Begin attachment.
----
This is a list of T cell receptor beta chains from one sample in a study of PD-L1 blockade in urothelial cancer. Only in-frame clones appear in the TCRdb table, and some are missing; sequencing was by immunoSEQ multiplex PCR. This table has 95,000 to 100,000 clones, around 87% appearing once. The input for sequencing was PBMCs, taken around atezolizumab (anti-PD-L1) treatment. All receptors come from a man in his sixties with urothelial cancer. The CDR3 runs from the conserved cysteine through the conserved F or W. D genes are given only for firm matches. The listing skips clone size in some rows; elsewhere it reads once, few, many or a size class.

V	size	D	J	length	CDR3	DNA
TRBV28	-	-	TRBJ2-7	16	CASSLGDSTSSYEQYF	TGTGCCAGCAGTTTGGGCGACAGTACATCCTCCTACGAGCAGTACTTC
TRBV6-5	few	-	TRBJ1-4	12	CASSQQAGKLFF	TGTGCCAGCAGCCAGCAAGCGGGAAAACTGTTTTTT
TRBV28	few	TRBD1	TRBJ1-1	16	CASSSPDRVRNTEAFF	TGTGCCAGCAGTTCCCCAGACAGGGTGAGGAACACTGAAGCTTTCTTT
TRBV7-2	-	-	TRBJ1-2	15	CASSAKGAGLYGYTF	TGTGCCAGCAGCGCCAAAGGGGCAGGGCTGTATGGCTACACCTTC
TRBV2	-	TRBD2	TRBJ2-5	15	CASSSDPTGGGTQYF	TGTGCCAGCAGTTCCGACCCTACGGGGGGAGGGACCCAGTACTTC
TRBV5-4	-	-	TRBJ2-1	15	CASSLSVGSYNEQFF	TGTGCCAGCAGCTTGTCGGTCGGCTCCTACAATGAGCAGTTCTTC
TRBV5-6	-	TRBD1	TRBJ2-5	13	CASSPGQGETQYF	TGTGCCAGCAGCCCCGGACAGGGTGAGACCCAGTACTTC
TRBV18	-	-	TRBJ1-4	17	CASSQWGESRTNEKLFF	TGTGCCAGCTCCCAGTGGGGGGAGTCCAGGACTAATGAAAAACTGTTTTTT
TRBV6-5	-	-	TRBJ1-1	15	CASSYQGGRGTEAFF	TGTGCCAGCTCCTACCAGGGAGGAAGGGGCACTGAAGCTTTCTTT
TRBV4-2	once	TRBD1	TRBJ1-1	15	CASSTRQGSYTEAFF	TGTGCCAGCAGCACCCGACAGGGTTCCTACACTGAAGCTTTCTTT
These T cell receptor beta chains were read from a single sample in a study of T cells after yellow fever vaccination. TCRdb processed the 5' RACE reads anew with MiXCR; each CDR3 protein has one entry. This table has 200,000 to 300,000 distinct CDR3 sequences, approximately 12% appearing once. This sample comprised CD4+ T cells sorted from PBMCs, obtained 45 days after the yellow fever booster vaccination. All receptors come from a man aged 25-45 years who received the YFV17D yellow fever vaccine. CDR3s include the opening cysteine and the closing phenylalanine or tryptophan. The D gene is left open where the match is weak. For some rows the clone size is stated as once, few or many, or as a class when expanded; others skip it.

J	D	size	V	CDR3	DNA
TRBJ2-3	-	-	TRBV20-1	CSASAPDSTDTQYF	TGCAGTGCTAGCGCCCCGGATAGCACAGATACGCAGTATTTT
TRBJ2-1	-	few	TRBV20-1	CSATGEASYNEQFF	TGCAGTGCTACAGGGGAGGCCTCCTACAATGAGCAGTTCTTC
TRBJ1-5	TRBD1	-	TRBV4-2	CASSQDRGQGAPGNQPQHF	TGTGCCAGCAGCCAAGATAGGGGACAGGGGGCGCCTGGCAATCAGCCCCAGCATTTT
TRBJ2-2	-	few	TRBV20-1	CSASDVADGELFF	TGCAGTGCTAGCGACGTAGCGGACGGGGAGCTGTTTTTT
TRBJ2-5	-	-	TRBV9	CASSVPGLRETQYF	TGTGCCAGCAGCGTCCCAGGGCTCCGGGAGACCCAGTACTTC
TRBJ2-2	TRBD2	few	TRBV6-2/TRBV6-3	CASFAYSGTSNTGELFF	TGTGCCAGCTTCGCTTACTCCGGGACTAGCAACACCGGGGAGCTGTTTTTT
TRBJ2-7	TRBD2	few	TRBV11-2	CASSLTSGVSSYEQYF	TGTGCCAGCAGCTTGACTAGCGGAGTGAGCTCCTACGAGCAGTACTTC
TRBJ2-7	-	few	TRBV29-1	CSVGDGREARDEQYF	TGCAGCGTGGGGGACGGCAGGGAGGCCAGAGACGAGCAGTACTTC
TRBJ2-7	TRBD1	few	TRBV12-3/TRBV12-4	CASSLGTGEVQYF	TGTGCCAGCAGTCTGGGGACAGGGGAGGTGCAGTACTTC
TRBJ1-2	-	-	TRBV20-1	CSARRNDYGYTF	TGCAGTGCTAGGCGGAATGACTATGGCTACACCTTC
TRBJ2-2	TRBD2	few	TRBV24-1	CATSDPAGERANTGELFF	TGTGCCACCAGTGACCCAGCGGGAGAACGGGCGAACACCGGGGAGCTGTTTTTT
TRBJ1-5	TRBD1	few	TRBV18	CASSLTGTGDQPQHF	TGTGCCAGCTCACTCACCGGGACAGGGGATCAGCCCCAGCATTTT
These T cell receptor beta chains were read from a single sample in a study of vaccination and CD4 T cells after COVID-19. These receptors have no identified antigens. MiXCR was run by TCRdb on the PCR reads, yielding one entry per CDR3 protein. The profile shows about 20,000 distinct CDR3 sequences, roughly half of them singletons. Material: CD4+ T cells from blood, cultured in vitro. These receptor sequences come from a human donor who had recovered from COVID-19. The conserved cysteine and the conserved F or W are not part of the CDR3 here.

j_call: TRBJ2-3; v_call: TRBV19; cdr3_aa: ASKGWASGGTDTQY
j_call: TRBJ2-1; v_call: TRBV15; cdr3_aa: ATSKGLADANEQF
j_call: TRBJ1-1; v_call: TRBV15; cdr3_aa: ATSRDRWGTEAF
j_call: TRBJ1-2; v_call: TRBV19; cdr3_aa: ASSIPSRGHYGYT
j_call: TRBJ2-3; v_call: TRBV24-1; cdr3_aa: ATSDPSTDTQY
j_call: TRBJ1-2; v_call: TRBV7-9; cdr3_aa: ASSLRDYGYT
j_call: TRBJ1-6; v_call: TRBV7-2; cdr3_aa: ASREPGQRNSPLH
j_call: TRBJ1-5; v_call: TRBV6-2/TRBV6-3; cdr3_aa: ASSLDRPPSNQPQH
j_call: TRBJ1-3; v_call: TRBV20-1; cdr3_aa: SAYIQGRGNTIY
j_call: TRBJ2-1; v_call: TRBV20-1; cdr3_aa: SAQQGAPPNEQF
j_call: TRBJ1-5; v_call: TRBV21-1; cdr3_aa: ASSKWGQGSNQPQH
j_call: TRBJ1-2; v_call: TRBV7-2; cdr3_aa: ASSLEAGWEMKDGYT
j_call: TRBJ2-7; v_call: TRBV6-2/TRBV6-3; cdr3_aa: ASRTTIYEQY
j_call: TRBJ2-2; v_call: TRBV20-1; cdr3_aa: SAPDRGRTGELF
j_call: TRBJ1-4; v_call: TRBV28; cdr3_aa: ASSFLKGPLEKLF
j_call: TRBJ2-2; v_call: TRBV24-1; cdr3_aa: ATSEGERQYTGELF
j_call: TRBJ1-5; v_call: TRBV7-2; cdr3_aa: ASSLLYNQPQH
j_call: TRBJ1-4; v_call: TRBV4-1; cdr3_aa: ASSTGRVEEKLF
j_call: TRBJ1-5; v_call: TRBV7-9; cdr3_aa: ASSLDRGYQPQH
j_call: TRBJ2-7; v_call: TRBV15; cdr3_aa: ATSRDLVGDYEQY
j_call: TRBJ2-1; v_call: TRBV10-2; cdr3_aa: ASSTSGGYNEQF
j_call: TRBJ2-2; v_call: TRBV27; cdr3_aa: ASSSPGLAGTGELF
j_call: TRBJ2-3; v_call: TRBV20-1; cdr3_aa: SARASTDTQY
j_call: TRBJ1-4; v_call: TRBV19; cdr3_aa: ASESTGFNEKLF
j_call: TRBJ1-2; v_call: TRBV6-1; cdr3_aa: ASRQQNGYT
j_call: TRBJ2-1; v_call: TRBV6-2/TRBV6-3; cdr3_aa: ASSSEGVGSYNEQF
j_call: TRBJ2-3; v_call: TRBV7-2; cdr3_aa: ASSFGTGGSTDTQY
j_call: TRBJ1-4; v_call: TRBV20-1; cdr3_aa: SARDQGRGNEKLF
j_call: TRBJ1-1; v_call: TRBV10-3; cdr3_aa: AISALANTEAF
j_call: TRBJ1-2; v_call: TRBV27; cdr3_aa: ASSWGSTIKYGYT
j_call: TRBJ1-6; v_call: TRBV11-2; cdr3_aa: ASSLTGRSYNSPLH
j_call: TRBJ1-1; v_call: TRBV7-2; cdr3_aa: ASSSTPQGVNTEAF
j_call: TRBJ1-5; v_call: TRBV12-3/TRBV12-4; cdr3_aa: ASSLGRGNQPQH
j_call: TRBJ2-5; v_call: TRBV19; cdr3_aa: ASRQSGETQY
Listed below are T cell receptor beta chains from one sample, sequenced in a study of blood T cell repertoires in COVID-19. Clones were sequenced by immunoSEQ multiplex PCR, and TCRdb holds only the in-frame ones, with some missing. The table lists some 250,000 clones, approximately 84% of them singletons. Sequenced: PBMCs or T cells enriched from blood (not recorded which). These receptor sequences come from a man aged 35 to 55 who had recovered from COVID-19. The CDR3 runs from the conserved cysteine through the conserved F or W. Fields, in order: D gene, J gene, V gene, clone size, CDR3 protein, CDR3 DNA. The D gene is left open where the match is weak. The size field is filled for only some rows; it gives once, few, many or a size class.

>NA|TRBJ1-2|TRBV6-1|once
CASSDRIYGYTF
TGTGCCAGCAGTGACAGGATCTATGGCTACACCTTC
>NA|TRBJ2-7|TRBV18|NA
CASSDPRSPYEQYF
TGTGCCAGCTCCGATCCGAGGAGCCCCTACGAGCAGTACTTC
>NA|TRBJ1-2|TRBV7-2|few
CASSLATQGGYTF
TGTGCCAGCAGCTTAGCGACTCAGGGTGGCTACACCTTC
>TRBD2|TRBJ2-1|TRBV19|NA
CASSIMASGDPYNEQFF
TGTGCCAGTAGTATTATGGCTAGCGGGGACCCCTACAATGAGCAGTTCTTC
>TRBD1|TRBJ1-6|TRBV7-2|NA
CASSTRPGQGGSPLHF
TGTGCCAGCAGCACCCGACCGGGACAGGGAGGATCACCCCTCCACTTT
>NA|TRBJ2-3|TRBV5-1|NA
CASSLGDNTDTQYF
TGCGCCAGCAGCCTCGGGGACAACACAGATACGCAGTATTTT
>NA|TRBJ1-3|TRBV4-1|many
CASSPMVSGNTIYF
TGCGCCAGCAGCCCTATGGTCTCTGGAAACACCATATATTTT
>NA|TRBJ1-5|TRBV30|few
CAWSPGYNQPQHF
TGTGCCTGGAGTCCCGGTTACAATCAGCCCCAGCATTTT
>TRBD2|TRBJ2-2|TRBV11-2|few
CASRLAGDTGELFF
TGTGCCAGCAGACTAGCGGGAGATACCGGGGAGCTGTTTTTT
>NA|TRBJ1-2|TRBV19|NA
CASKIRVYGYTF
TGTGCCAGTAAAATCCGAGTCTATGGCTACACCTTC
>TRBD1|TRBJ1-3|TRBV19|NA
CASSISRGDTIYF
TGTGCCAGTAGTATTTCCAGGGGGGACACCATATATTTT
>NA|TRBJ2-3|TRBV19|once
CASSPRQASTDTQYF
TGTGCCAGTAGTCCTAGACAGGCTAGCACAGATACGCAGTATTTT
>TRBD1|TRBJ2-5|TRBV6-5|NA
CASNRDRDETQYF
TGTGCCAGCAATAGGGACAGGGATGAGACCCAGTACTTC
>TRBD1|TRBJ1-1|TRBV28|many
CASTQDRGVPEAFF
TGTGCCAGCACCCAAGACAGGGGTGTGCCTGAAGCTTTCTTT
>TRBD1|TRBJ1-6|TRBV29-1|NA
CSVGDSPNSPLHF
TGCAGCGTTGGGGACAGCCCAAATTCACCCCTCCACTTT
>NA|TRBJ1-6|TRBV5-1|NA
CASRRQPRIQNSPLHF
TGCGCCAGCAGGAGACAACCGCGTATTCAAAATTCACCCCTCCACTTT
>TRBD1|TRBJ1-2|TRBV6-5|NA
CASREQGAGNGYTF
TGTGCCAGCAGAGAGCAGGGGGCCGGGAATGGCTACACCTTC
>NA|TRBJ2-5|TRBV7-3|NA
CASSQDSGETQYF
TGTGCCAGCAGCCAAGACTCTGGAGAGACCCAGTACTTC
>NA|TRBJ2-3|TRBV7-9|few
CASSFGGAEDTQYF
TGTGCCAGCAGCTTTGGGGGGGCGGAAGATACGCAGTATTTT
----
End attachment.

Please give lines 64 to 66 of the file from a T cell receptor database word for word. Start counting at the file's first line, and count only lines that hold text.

CASSDRIYGYTF
TGTGCCAGCAGTGACAGGATCTATGGCTACACCTTC
>NA|TRBJ2-7|TRBV18|NA